No News Was Bad News

When friends drift apart, sometimes they get swept away

I got a letter in the mail two days ago. It had a handwritten address and a return address that I didn’t recognize, and just by looking at it, I knew it meant trouble. Who writes actual letters anymore?

Sure enough, it was from an old friend I’ll call “Jean”—someone Doug and I were close to when we were younger. We used to sit around and drink wine and talk about politics and literature and stuff like that with Jean and her husband, Jim, in their backyard city garden or in ours. We had kids at the same time, and moved to different suburbs at the same time, and visited each other there in our “real” houses, with decks and barbecue grills and lawns, until Jean and Jim moved to another state. We only saw them once after that, but we kept exchanging Christmas cards—you know how that goes—and talking about how we’d have to get together someday real soon. We got an invite to a party when Jean and Jim’s eldest graduated from high school, but we didn’t go. Then we all stopped sending Christmas cards, and that was that.

Jean started her letter by explaining that she and Jim were getting a divorce. He’d never been the same after he lost his job a few years back; he’d tried a couple different things to make money, but nothing worked out. He’d put all their savings—and they were the only people we knew who actually had savings; they’d made big bucks in real estate—into a Ponzi scheme; they’d gone bankrupt and lost their home to foreclosure. Jim had ruined not just his credit rating and Jean’s, but their son’s, too. Jean moved out late last year, found a place to rent and was fixing it up, hoping to get her credit back in order and maybe buy it someday. The son was done college and was living with her, trying to salvage his credit and earn enough to move out; the daughter was still in college. “Thank God,” Jean wrote, “for financial aid.” She wrote about the online porn sites Jim visited obsessively, and the Facebook affair he was having. She wrote that she has been embarrassed, ashamed, confused and angry. There was more, but you get the drift.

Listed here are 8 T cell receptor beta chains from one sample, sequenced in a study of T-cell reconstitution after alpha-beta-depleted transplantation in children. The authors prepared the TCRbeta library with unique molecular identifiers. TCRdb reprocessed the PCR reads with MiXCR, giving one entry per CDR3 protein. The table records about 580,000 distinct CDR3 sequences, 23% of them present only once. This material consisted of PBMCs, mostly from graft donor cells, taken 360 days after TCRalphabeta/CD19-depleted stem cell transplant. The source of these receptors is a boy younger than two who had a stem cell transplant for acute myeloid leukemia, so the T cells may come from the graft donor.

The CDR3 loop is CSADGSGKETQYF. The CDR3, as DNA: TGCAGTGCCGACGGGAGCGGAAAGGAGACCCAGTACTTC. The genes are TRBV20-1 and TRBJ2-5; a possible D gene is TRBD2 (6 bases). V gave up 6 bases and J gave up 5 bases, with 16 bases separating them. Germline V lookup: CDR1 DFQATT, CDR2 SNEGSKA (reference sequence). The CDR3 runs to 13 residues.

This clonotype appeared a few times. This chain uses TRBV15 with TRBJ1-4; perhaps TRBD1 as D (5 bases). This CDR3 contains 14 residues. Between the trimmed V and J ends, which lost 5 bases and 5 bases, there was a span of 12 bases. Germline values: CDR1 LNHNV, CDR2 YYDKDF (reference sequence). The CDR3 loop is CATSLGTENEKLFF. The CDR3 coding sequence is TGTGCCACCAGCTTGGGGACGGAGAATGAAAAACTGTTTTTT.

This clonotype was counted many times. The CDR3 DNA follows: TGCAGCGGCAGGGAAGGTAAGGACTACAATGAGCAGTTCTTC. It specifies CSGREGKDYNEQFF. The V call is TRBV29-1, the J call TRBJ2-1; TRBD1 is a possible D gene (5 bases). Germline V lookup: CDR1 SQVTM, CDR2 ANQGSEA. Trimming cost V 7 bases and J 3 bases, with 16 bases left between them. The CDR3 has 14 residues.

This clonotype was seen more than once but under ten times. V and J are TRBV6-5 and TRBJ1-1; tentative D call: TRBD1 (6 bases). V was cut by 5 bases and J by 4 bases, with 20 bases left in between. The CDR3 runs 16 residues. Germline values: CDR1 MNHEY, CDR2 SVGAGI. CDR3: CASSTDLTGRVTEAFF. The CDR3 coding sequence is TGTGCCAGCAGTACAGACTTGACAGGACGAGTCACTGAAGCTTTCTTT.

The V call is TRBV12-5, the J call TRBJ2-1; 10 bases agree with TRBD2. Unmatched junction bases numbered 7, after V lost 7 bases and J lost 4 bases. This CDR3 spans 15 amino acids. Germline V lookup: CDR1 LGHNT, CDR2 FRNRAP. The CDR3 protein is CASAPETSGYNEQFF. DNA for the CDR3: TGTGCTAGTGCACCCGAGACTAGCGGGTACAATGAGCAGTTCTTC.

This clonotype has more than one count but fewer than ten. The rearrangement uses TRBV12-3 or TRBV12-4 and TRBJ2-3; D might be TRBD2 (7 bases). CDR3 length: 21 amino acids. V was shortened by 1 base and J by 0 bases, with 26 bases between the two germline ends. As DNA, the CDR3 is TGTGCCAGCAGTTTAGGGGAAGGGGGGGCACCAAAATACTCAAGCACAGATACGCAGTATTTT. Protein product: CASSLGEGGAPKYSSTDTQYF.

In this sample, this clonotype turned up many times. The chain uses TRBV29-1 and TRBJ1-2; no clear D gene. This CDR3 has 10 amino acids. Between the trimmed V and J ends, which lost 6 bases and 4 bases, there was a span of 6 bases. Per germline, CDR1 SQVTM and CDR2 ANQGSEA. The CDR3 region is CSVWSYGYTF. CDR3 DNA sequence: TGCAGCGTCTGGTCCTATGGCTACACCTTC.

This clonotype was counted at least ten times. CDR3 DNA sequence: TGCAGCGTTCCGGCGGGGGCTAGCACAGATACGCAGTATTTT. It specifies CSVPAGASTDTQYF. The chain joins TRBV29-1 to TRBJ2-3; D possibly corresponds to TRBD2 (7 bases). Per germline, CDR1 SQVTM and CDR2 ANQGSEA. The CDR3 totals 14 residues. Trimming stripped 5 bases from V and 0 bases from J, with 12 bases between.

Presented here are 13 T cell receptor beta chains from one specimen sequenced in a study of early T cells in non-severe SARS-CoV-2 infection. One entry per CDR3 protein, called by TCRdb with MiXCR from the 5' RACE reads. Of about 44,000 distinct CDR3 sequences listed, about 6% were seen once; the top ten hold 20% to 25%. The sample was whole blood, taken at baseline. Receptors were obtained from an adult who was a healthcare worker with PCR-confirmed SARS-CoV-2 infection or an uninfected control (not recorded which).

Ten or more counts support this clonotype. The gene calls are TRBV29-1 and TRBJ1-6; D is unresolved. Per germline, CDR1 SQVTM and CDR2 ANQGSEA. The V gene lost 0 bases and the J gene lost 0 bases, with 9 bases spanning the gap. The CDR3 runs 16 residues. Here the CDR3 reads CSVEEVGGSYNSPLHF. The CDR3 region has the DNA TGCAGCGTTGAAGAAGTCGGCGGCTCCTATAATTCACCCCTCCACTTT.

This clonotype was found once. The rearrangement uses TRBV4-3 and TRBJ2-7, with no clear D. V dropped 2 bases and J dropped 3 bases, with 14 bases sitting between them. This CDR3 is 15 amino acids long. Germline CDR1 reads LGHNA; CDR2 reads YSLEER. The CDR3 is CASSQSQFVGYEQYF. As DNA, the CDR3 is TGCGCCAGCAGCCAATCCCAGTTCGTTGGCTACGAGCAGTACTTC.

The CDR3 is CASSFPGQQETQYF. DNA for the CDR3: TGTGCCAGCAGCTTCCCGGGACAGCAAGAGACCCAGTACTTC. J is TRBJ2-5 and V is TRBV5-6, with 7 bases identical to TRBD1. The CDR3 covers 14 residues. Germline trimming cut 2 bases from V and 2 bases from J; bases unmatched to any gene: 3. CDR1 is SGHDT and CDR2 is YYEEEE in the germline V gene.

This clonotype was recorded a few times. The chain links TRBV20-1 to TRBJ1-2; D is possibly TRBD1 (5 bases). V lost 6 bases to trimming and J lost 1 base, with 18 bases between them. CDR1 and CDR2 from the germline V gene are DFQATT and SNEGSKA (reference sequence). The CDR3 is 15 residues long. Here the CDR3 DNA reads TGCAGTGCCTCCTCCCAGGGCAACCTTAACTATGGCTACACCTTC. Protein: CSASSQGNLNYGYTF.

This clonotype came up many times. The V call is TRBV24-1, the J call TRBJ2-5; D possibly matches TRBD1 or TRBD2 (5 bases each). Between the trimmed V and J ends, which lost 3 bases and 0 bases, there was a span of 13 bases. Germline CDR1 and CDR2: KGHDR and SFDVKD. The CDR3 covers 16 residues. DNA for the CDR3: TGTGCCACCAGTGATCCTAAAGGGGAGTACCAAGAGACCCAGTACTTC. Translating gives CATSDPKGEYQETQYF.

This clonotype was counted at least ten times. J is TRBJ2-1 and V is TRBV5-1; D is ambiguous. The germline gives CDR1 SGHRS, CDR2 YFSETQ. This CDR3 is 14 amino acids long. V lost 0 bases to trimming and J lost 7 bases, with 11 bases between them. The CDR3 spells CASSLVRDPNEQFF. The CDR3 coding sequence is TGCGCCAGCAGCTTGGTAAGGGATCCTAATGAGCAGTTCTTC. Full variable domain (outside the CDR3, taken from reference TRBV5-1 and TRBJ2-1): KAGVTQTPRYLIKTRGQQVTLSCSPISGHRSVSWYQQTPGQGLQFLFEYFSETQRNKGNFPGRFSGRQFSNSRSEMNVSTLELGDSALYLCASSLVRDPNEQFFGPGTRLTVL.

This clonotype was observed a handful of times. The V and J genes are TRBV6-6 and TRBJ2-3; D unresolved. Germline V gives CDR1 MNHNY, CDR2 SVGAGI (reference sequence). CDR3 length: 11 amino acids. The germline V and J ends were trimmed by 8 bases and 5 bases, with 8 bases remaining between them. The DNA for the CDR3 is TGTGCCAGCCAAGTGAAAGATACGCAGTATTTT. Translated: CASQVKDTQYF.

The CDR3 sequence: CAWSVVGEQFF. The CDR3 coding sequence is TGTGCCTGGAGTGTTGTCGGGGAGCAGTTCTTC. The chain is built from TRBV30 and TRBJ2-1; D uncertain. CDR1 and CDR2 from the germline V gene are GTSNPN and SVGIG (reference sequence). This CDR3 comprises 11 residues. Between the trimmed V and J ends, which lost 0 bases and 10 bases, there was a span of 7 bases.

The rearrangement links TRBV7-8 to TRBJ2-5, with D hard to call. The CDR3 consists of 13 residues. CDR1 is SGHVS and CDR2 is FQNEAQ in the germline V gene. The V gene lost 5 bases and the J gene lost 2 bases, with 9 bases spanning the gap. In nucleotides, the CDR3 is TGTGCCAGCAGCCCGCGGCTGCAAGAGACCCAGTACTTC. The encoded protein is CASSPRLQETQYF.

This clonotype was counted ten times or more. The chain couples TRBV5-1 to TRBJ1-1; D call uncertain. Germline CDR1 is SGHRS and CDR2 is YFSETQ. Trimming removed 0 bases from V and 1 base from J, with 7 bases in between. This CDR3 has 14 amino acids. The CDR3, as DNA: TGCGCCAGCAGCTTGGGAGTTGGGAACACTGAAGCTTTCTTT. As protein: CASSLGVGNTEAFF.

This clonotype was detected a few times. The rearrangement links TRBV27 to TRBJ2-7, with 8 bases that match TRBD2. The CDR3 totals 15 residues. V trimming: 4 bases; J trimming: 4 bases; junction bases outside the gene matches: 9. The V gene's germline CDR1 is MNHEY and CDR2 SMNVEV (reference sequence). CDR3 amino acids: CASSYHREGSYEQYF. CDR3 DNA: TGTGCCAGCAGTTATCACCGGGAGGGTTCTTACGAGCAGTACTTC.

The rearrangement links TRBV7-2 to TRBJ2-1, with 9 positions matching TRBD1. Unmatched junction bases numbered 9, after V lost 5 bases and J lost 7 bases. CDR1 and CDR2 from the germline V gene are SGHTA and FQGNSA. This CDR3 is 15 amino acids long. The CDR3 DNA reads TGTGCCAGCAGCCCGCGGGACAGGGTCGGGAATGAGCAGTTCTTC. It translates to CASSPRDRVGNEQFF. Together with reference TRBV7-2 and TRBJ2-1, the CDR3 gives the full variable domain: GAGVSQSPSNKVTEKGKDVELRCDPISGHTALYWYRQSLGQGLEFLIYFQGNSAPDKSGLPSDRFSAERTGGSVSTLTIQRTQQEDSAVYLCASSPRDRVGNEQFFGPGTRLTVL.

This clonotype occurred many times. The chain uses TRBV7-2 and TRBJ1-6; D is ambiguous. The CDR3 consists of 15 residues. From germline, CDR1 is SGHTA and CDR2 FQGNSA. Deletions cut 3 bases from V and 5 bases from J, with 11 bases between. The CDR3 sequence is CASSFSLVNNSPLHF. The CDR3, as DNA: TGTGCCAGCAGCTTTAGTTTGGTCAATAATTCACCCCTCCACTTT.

I haven’t been able to stop thinking about Jean since I got her letter. It seems so crazy. Even when we fell out of touch with each other, I didn’t worry about her. I had confidence that the life she and Jim were leading was running along on tracks parallel to my husband’s and mine—uphill a lot, sure, and with some hard turns, but moving on, moving ahead in the usual way. They’d been our neighbors; they were salt-of-the-earth people, from the Midwest, for God’s sake. Jim wasn’t the type of guy who’d buy into Ponzi schemes and get obsessed with online porn and gut the financial future of his wife and kids. He was just like Doug. Jean was just like me.

I think that’s what’s so unsettling about finding out where they are now, and what Jean has been through. If it could happen to them, it could happen to anyone. And maybe that’s why it does happen—because we all think it couldn’t, not to us. Nohow. No way.

“I should have paid more attention,” Jean wrote. It’s hard to tell what she meant—more attention to their sex life? Facebook? Their financial state? I do know that Doug and I have been a little kinder, a little gentler to each other, since the letter came.